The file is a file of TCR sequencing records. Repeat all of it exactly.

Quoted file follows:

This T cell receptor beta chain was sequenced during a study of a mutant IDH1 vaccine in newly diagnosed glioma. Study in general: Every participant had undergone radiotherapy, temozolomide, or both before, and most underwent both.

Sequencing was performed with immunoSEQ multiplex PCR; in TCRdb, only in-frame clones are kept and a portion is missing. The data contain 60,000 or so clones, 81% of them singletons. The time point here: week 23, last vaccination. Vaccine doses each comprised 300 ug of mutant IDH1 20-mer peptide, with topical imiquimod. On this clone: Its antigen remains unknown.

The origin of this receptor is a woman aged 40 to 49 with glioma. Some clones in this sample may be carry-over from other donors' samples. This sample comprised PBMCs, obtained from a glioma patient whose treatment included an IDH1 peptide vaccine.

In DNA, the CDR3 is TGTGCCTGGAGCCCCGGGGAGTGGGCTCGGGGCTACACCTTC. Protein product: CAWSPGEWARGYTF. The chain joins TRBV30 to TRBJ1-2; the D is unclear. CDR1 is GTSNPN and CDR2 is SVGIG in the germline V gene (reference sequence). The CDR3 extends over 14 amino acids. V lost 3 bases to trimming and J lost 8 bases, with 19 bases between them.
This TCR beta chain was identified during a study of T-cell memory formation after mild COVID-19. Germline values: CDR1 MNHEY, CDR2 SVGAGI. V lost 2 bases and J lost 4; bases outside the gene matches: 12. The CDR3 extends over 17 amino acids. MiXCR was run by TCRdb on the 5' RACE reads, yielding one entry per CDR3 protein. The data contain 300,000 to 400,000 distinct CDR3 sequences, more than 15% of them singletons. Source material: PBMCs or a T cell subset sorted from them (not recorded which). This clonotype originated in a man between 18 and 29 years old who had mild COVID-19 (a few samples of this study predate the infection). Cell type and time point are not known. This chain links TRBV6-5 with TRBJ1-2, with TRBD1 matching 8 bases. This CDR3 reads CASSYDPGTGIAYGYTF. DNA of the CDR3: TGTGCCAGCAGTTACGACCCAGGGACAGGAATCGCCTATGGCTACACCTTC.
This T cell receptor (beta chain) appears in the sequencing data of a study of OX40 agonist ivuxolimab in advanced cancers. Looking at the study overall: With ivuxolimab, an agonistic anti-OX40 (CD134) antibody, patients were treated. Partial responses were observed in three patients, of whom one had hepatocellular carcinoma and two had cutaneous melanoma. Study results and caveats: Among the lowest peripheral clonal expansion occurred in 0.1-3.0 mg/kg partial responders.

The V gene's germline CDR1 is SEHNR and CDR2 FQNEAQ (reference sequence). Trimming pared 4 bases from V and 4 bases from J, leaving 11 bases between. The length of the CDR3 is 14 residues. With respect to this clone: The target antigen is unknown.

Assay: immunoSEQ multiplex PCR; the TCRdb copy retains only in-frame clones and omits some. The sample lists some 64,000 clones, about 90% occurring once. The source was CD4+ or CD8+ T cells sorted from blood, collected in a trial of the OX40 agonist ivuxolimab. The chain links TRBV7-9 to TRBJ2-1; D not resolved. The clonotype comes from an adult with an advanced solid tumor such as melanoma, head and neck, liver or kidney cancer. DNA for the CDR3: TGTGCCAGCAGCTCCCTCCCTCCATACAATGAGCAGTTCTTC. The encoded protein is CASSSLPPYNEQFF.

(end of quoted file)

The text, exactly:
This T cell receptor beta chain was sequenced during a study of a mutant IDH1 vaccine in newly diagnosed glioma. Study in general: Every participant had undergone radiotherapy, temozolomide, or both before, and most underwent both.

Sequencing was performed with immunoSEQ multiplex PCR; in TCRdb, only in-frame clones are kept and a portion is missing. The data contain 60,000 or so clones, 81% of them singletons. The time point here: week 23, last vaccination. Vaccine doses each comprised 300 ug of mutant IDH1 20-mer peptide, with topical imiquimod. On this clone: Its antigen remains unknown.

The origin of this receptor is a woman aged 40 to 49 with glioma. Some clones in this sample may be carry-over from other donors' samples. This sample comprised PBMCs, obtained from a glioma patient whose treatment included an IDH1 peptide vaccine.

In DNA, the CDR3 is TGTGCCTGGAGCCCCGGGGAGTGGGCTCGGGGCTACACCTTC. Protein product: CAWSPGEWARGYTF. The chain joins TRBV30 to TRBJ1-2; the D is unclear. CDR1 is GTSNPN and CDR2 is SVGIG in the germline V gene (reference sequence). The CDR3 extends over 14 amino acids. V lost 3 bases to trimming and J lost 8 bases, with 19 bases between them.
This TCR beta chain was identified during a study of T-cell memory formation after mild COVID-19. Germline values: CDR1 MNHEY, CDR2 SVGAGI. V lost 2 bases and J lost 4; bases outside the gene matches: 12. The CDR3 extends over 17 amino acids. MiXCR was run by TCRdb on the 5' RACE reads, yielding one entry per CDR3 protein. The data contain 300,000 to 400,000 distinct CDR3 sequences, more than 15% of them singletons. Source material: PBMCs or a T cell subset sorted from them (not recorded which). This clonotype originated in a man between 18 and 29 years old who had mild COVID-19 (a few samples of this study predate the infection). Cell type and time point are not known. This chain links TRBV6-5 with TRBJ1-2, with TRBD1 matching 8 bases. This CDR3 reads CASSYDPGTGIAYGYTF. DNA of the CDR3: TGTGCCAGCAGTTACGACCCAGGGACAGGAATCGCCTATGGCTACACCTTC.
This T cell receptor (beta chain) appears in the sequencing data of a study of OX40 agonist ivuxolimab in advanced cancers. Looking at the study overall: With ivuxolimab, an agonistic anti-OX40 (CD134) antibody, patients were treated. Partial responses were observed in three patients, of whom one had hepatocellular carcinoma and two had cutaneous melanoma. Study results and caveats: Among the lowest peripheral clonal expansion occurred in 0.1-3.0 mg/kg partial responders.

The V gene's germline CDR1 is SEHNR and CDR2 FQNEAQ (reference sequence). Trimming pared 4 bases from V and 4 bases from J, leaving 11 bases between. The length of the CDR3 is 14 residues. With respect to this clone: The target antigen is unknown.

Assay: immunoSEQ multiplex PCR; the TCRdb copy retains only in-frame clones and omits some. The sample lists some 64,000 clones, about 90% occurring once. The source was CD4+ or CD8+ T cells sorted from blood, collected in a trial of the OX40 agonist ivuxolimab. The chain links TRBV7-9 to TRBJ2-1; D not resolved. The clonotype comes from an adult with an advanced solid tumor such as melanoma, head and neck, liver or kidney cancer. DNA for the CDR3: TGTGCCAGCAGCTCCCTCCCTCCATACAATGAGCAGTTCTTC. The encoded protein is CASSSLPPYNEQFF.